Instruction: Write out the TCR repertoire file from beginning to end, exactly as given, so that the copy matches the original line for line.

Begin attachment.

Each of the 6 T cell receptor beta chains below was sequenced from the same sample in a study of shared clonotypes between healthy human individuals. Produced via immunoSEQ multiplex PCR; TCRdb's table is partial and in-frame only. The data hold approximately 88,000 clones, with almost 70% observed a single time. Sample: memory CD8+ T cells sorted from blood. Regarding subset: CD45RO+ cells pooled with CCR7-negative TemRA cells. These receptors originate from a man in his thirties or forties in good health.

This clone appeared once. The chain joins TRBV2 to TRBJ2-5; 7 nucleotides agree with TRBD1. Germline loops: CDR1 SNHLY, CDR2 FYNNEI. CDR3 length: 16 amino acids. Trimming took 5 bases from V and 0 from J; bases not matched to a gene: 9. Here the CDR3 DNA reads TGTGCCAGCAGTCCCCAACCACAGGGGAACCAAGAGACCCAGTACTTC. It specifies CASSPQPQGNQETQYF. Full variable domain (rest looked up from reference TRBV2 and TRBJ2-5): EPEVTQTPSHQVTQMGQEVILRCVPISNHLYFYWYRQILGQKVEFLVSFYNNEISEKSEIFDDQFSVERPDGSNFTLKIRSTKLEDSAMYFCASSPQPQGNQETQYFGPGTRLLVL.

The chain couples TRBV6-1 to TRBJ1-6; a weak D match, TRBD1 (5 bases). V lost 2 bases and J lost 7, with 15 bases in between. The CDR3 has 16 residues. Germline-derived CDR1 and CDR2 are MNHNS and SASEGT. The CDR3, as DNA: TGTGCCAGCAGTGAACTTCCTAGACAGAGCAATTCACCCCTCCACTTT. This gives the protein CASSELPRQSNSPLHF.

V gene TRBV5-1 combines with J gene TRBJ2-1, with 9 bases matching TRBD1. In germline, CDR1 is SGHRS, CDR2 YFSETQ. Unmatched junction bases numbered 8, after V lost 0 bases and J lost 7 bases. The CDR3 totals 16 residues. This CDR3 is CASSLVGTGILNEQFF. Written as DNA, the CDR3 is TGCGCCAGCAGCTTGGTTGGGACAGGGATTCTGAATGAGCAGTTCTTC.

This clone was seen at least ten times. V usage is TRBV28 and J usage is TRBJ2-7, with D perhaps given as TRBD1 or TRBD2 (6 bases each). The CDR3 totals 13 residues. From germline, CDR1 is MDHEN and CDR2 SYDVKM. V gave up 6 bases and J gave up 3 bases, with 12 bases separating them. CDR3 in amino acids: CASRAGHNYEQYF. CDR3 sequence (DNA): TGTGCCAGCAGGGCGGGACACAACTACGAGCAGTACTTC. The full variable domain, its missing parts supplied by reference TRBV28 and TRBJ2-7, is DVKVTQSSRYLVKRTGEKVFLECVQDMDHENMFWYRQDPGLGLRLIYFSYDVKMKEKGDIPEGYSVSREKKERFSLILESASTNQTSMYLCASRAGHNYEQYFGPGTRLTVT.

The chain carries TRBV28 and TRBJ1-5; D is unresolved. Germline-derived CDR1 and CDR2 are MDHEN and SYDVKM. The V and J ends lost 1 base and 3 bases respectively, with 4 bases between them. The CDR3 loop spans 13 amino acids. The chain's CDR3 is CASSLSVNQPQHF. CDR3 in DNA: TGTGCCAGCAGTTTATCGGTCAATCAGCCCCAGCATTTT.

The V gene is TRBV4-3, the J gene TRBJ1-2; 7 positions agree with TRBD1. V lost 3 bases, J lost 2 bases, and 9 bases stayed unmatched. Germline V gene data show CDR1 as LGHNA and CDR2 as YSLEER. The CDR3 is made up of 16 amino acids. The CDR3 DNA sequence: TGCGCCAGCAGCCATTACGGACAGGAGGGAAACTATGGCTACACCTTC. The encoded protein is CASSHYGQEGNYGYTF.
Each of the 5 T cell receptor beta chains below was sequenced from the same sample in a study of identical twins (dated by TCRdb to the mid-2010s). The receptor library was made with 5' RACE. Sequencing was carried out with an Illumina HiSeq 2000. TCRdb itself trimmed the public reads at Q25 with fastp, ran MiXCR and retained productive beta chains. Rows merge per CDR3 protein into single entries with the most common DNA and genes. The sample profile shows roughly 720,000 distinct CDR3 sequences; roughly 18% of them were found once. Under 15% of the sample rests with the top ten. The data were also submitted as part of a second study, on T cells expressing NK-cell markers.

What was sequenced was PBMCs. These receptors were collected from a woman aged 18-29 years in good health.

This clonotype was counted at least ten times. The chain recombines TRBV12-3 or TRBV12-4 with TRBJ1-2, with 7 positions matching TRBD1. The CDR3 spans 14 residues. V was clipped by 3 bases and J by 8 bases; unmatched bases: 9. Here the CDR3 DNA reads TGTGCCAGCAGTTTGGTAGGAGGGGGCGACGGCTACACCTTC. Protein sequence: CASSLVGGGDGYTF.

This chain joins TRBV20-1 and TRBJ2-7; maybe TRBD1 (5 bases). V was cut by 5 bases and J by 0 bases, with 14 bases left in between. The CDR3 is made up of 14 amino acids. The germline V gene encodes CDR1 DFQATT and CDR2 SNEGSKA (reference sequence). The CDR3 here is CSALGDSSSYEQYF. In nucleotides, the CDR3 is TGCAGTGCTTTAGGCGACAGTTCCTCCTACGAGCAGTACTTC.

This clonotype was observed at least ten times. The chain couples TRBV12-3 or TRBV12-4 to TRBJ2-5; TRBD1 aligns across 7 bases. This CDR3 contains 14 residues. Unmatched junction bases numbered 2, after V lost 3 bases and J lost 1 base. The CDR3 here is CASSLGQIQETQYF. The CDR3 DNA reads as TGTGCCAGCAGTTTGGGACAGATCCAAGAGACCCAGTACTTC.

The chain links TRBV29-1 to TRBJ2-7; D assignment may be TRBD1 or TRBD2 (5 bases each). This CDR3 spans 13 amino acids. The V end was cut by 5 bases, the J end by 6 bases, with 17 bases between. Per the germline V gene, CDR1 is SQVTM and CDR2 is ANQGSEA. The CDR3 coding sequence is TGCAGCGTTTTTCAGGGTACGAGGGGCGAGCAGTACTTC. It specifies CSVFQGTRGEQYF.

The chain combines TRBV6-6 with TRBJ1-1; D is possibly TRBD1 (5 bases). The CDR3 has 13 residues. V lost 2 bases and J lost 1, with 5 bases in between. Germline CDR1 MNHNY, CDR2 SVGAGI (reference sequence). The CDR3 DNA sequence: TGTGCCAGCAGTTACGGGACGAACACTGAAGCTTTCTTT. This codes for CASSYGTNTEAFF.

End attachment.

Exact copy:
Each of the 6 T cell receptor beta chains below was sequenced from the same sample in a study of shared clonotypes between healthy human individuals. Produced via immunoSEQ multiplex PCR; TCRdb's table is partial and in-frame only. The data hold approximately 88,000 clones, with almost 70% observed a single time. Sample: memory CD8+ T cells sorted from blood. Regarding subset: CD45RO+ cells pooled with CCR7-negative TemRA cells. These receptors originate from a man in his thirties or forties in good health.

This clone appeared once. The chain joins TRBV2 to TRBJ2-5; 7 nucleotides agree with TRBD1. Germline loops: CDR1 SNHLY, CDR2 FYNNEI. CDR3 length: 16 amino acids. Trimming took 5 bases from V and 0 from J; bases not matched to a gene: 9. Here the CDR3 DNA reads TGTGCCAGCAGTCCCCAACCACAGGGGAACCAAGAGACCCAGTACTTC. It specifies CASSPQPQGNQETQYF. Full variable domain (rest looked up from reference TRBV2 and TRBJ2-5): EPEVTQTPSHQVTQMGQEVILRCVPISNHLYFYWYRQILGQKVEFLVSFYNNEISEKSEIFDDQFSVERPDGSNFTLKIRSTKLEDSAMYFCASSPQPQGNQETQYFGPGTRLLVL.

The chain couples TRBV6-1 to TRBJ1-6; a weak D match, TRBD1 (5 bases). V lost 2 bases and J lost 7, with 15 bases in between. The CDR3 has 16 residues. Germline-derived CDR1 and CDR2 are MNHNS and SASEGT. The CDR3, as DNA: TGTGCCAGCAGTGAACTTCCTAGACAGAGCAATTCACCCCTCCACTTT. This gives the protein CASSELPRQSNSPLHF.

V gene TRBV5-1 combines with J gene TRBJ2-1, with 9 bases matching TRBD1. In germline, CDR1 is SGHRS, CDR2 YFSETQ. Unmatched junction bases numbered 8, after V lost 0 bases and J lost 7 bases. The CDR3 totals 16 residues. This CDR3 is CASSLVGTGILNEQFF. Written as DNA, the CDR3 is TGCGCCAGCAGCTTGGTTGGGACAGGGATTCTGAATGAGCAGTTCTTC.

This clone was seen at least ten times. V usage is TRBV28 and J usage is TRBJ2-7, with D perhaps given as TRBD1 or TRBD2 (6 bases each). The CDR3 totals 13 residues. From germline, CDR1 is MDHEN and CDR2 SYDVKM. V gave up 6 bases and J gave up 3 bases, with 12 bases separating them. CDR3 in amino acids: CASRAGHNYEQYF. CDR3 sequence (DNA): TGTGCCAGCAGGGCGGGACACAACTACGAGCAGTACTTC. The full variable domain, its missing parts supplied by reference TRBV28 and TRBJ2-7, is DVKVTQSSRYLVKRTGEKVFLECVQDMDHENMFWYRQDPGLGLRLIYFSYDVKMKEKGDIPEGYSVSREKKERFSLILESASTNQTSMYLCASRAGHNYEQYFGPGTRLTVT.

The chain carries TRBV28 and TRBJ1-5; D is unresolved. Germline-derived CDR1 and CDR2 are MDHEN and SYDVKM. The V and J ends lost 1 base and 3 bases respectively, with 4 bases between them. The CDR3 loop spans 13 amino acids. The chain's CDR3 is CASSLSVNQPQHF. CDR3 in DNA: TGTGCCAGCAGTTTATCGGTCAATCAGCCCCAGCATTTT.

The V gene is TRBV4-3, the J gene TRBJ1-2; 7 positions agree with TRBD1. V lost 3 bases, J lost 2 bases, and 9 bases stayed unmatched. Germline V gene data show CDR1 as LGHNA and CDR2 as YSLEER. The CDR3 is made up of 16 amino acids. The CDR3 DNA sequence: TGCGCCAGCAGCCATTACGGACAGGAGGGAAACTATGGCTACACCTTC. The encoded protein is CASSHYGQEGNYGYTF.
Each of the 5 T cell receptor beta chains below was sequenced from the same sample in a study of identical twins (dated by TCRdb to the mid-2010s). The receptor library was made with 5' RACE. Sequencing was carried out with an Illumina HiSeq 2000. TCRdb itself trimmed the public reads at Q25 with fastp, ran MiXCR and retained productive beta chains. Rows merge per CDR3 protein into single entries with the most common DNA and genes. The sample profile shows roughly 720,000 distinct CDR3 sequences; roughly 18% of them were found once. Under 15% of the sample rests with the top ten. The data were also submitted as part of a second study, on T cells expressing NK-cell markers.

What was sequenced was PBMCs. These receptors were collected from a woman aged 18-29 years in good health.

This clonotype was counted at least ten times. The chain recombines TRBV12-3 or TRBV12-4 with TRBJ1-2, with 7 positions matching TRBD1. The CDR3 spans 14 residues. V was clipped by 3 bases and J by 8 bases; unmatched bases: 9. Here the CDR3 DNA reads TGTGCCAGCAGTTTGGTAGGAGGGGGCGACGGCTACACCTTC. Protein sequence: CASSLVGGGDGYTF.

This chain joins TRBV20-1 and TRBJ2-7; maybe TRBD1 (5 bases). V was cut by 5 bases and J by 0 bases, with 14 bases left in between. The CDR3 is made up of 14 amino acids. The germline V gene encodes CDR1 DFQATT and CDR2 SNEGSKA (reference sequence). The CDR3 here is CSALGDSSSYEQYF. In nucleotides, the CDR3 is TGCAGTGCTTTAGGCGACAGTTCCTCCTACGAGCAGTACTTC.

This clonotype was observed at least ten times. The chain couples TRBV12-3 or TRBV12-4 to TRBJ2-5; TRBD1 aligns across 7 bases. This CDR3 contains 14 residues. Unmatched junction bases numbered 2, after V lost 3 bases and J lost 1 base. The CDR3 here is CASSLGQIQETQYF. The CDR3 DNA reads as TGTGCCAGCAGTTTGGGACAGATCCAAGAGACCCAGTACTTC.

The chain links TRBV29-1 to TRBJ2-7; D assignment may be TRBD1 or TRBD2 (5 bases each). This CDR3 spans 13 amino acids. The V end was cut by 5 bases, the J end by 6 bases, with 17 bases between. Per the germline V gene, CDR1 is SQVTM and CDR2 is ANQGSEA. The CDR3 coding sequence is TGCAGCGTTTTTCAGGGTACGAGGGGCGAGCAGTACTTC. It specifies CSVFQGTRGEQYF.

The chain combines TRBV6-6 with TRBJ1-1; D is possibly TRBD1 (5 bases). The CDR3 has 13 residues. V lost 2 bases and J lost 1, with 5 bases in between. Germline CDR1 MNHNY, CDR2 SVGAGI (reference sequence). The CDR3 DNA sequence: TGTGCCAGCAGTTACGGGACGAACACTGAAGCTTTCTTT. This codes for CASSYGTNTEAFF.